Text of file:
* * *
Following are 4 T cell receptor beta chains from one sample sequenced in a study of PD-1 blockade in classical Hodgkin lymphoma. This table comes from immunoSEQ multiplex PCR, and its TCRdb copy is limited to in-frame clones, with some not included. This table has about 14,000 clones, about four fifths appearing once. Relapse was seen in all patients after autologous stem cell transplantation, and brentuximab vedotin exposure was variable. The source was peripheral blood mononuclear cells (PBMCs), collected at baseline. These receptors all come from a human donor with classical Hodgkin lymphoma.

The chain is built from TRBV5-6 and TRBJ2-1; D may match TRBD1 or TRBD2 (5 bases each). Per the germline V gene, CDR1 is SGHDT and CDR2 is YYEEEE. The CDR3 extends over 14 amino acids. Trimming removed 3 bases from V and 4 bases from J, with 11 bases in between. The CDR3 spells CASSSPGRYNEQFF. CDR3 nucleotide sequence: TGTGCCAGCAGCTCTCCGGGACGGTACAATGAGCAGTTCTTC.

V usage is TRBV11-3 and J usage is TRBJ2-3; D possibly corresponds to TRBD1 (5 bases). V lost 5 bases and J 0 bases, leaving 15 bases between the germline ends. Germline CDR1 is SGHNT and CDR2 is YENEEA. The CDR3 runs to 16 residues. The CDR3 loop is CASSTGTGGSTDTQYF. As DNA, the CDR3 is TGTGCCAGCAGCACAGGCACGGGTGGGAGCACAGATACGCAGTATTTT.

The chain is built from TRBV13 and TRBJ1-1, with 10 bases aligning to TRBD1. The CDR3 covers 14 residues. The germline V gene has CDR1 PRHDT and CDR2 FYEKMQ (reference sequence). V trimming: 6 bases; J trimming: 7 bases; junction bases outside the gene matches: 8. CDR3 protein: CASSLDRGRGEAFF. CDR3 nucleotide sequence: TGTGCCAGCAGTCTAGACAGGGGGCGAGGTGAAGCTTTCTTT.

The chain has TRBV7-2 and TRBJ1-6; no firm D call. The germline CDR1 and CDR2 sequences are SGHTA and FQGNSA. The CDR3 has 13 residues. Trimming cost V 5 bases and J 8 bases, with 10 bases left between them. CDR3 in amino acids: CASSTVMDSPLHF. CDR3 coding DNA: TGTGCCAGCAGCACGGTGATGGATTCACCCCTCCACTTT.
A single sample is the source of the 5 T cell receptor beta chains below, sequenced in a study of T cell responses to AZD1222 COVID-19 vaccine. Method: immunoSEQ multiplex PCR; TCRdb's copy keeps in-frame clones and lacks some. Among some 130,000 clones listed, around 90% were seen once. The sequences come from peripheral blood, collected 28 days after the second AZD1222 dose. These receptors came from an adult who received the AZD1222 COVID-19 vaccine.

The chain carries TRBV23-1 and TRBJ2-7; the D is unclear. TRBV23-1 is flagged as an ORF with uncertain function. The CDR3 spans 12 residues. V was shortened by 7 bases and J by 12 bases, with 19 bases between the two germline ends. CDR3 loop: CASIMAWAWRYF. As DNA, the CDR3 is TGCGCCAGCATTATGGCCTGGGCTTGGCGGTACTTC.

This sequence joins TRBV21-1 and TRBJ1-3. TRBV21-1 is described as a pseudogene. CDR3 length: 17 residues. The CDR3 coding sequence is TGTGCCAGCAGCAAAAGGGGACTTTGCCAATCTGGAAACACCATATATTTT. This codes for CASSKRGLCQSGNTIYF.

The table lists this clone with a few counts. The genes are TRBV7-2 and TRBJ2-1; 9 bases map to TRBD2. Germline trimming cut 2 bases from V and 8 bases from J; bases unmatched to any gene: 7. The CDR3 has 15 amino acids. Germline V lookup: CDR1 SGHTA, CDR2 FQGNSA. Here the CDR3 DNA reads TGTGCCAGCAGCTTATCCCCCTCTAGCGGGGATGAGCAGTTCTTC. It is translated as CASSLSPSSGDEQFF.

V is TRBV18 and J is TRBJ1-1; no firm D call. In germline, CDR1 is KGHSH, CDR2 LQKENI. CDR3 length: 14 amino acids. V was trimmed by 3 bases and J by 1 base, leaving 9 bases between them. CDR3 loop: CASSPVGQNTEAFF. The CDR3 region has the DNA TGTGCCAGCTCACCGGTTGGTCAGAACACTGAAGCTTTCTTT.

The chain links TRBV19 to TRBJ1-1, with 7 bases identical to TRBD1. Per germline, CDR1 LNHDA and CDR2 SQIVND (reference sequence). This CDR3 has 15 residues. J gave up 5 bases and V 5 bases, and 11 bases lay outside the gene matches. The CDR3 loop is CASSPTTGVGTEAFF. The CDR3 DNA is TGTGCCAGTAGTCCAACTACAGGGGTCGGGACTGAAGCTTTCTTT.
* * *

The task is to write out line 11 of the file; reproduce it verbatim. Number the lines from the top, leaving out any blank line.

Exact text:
The chain links TRBV19 to TRBJ1-1, with 7 bases identical to TRBD1. Per germline, CDR1 LNHDA and CDR2 SQIVND (reference sequence). This CDR3 has 15 residues. J gave up 5 bases and V 5 bases, and 11 bases lay outside the gene matches. The CDR3 loop is CASSPTTGVGTEAFF. The CDR3 DNA is TGTGCCAGTAGTCCAACTACAGGGGTCGGGACTGAAGCTTTCTTT.